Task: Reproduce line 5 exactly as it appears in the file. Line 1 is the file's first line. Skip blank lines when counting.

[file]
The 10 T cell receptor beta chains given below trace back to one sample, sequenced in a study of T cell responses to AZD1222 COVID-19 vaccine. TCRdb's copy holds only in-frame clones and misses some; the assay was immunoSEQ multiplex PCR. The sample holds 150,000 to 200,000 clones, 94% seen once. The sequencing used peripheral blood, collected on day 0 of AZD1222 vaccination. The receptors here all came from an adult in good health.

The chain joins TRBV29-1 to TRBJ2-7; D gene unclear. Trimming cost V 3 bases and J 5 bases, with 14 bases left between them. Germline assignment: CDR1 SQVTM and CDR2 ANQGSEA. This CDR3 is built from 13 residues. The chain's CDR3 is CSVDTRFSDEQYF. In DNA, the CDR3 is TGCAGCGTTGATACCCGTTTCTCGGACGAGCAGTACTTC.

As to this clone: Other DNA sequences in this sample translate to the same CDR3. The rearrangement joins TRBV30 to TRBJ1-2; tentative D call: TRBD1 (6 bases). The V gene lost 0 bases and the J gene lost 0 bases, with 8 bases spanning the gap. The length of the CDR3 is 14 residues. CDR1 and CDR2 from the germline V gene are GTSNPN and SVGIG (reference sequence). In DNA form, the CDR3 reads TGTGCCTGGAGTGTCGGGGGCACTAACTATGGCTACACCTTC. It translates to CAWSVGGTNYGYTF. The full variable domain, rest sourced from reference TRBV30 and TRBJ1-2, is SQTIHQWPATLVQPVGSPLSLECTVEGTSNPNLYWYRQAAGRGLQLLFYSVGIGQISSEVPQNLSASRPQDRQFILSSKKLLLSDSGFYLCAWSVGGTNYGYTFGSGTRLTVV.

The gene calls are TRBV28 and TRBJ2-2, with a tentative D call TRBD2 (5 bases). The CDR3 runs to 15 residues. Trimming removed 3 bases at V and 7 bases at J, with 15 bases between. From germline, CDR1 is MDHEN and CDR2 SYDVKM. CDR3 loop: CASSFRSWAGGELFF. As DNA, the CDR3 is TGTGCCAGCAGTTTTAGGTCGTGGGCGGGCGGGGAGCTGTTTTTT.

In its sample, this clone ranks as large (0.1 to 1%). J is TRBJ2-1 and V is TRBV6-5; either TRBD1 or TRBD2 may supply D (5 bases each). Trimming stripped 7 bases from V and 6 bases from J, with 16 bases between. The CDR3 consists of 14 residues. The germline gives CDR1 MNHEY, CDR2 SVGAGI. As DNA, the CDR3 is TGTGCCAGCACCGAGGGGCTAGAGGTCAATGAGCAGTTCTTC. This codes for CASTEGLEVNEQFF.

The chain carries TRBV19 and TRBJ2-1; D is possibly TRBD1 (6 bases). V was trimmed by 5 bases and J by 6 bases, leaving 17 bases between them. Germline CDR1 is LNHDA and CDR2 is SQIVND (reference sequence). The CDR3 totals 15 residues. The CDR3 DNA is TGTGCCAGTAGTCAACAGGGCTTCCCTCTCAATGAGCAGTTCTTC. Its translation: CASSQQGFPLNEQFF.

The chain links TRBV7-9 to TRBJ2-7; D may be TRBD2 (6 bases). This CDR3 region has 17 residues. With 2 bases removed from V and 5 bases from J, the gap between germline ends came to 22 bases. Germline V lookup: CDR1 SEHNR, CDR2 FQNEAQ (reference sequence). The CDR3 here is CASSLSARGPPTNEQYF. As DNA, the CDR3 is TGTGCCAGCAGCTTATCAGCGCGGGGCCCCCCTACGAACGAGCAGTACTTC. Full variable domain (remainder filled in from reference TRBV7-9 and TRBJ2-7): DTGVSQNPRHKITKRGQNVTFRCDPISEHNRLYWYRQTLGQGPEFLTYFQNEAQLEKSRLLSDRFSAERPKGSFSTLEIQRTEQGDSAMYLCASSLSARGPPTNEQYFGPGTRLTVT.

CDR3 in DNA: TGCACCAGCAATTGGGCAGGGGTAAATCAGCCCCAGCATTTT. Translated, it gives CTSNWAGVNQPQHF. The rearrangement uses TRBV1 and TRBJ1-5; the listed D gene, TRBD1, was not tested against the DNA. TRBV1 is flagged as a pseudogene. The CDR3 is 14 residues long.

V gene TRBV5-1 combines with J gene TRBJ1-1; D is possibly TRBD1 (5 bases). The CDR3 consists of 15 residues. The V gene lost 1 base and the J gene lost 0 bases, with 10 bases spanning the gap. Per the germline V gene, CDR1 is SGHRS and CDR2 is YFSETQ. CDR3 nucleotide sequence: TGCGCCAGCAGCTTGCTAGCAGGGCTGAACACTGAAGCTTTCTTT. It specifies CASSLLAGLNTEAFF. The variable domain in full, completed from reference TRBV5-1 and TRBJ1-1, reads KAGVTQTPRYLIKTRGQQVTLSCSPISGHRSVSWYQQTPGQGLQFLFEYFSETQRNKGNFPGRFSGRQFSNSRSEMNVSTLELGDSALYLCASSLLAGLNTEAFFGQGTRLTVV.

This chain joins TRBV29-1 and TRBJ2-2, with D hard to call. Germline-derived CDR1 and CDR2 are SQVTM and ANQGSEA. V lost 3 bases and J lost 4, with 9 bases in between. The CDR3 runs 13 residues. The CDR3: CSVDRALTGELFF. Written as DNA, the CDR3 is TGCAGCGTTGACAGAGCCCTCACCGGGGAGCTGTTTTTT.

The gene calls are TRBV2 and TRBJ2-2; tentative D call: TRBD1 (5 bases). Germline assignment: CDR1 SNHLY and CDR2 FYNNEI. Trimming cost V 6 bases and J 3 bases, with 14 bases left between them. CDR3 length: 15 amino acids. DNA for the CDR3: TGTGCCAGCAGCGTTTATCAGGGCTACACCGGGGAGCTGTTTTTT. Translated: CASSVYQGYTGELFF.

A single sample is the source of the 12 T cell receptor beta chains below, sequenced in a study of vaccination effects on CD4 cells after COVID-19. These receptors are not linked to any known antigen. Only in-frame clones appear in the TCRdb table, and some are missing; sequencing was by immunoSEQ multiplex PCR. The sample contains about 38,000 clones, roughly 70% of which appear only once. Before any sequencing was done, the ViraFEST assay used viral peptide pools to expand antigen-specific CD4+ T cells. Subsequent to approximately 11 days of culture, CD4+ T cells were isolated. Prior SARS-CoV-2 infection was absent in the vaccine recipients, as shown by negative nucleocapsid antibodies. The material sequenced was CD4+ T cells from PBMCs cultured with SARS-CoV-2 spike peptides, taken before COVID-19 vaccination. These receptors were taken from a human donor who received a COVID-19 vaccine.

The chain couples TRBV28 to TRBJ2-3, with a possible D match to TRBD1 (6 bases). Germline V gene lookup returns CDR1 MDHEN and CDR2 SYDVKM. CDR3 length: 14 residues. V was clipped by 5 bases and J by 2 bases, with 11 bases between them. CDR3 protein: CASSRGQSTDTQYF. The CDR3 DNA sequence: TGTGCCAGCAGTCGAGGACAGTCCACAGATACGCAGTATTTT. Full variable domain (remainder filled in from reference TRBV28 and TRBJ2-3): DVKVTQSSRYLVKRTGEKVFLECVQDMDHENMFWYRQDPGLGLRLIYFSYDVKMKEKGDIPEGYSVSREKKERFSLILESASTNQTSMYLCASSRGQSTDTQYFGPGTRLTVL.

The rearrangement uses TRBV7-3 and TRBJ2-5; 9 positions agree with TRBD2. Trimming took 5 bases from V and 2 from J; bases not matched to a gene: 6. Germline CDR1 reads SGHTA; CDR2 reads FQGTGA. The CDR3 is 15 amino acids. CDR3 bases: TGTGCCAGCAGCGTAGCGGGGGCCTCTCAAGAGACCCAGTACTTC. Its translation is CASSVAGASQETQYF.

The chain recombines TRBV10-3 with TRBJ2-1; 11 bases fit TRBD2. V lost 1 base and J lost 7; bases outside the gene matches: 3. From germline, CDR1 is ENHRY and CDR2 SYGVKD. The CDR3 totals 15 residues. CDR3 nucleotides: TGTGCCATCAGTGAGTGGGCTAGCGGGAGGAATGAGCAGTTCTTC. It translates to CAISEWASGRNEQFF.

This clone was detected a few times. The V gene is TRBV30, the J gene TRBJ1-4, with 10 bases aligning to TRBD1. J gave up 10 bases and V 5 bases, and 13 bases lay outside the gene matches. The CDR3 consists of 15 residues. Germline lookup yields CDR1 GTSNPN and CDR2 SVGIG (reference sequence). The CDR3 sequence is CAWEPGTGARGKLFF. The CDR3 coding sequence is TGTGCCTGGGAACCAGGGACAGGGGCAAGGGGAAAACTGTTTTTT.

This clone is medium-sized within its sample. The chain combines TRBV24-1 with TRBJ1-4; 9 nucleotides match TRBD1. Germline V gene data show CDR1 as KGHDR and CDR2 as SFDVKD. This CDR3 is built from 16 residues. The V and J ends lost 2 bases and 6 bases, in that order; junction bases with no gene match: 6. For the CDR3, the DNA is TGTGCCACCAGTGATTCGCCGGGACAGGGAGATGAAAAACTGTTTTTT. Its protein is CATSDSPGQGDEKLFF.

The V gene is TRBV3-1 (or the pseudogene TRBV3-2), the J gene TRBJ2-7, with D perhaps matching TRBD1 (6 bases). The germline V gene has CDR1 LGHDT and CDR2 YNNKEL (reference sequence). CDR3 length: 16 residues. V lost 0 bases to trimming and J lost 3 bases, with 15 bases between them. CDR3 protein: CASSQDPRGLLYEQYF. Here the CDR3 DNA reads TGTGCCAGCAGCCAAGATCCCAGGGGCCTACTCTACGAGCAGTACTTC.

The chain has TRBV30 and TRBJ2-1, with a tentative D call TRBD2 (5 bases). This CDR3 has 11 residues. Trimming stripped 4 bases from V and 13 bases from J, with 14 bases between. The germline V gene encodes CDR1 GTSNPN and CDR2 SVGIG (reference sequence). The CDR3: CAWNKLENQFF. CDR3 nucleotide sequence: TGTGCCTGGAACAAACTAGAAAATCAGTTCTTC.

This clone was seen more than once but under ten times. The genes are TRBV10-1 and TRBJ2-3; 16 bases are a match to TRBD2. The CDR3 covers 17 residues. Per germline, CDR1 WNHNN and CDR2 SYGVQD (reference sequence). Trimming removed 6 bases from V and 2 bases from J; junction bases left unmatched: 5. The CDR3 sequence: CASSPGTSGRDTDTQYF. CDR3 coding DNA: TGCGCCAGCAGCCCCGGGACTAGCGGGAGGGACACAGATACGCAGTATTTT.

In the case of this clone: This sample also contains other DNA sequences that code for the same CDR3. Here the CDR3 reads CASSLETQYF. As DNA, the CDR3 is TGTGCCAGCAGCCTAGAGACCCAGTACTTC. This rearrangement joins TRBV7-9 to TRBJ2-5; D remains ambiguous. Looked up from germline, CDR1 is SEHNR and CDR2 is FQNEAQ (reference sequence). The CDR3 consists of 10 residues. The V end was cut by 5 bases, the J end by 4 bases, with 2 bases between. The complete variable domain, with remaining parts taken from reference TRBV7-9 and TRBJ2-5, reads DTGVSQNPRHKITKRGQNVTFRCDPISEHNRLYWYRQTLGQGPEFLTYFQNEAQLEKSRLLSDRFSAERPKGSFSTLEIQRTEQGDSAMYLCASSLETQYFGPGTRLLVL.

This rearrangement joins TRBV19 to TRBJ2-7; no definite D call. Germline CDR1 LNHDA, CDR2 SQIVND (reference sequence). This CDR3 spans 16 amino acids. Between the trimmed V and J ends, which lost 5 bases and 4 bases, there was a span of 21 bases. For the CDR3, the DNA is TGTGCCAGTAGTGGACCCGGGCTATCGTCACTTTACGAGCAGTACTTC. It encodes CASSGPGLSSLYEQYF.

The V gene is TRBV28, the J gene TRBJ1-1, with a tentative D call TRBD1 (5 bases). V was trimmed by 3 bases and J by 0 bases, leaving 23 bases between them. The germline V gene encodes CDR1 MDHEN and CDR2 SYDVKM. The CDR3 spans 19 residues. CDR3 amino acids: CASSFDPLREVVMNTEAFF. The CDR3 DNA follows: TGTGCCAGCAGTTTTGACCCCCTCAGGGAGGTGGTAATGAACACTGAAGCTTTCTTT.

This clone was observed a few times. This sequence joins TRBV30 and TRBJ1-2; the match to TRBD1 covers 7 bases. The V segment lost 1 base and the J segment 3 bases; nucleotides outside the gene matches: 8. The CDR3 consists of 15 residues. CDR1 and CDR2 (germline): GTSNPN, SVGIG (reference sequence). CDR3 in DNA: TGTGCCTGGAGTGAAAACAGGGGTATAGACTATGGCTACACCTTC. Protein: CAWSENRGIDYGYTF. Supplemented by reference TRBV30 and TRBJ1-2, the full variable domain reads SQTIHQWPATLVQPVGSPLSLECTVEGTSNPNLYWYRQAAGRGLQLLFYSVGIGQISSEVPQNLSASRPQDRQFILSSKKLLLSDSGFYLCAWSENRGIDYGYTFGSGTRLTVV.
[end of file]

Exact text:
In its sample, this clone ranks as large (0.1 to 1%). J is TRBJ2-1 and V is TRBV6-5; either TRBD1 or TRBD2 may supply D (5 bases each). Trimming stripped 7 bases from V and 6 bases from J, with 16 bases between. The CDR3 consists of 14 residues. The germline gives CDR1 MNHEY, CDR2 SVGAGI. As DNA, the CDR3 is TGTGCCAGCACCGAGGGGCTAGAGGTCAATGAGCAGTTCTTC. This codes for CASTEGLEVNEQFF.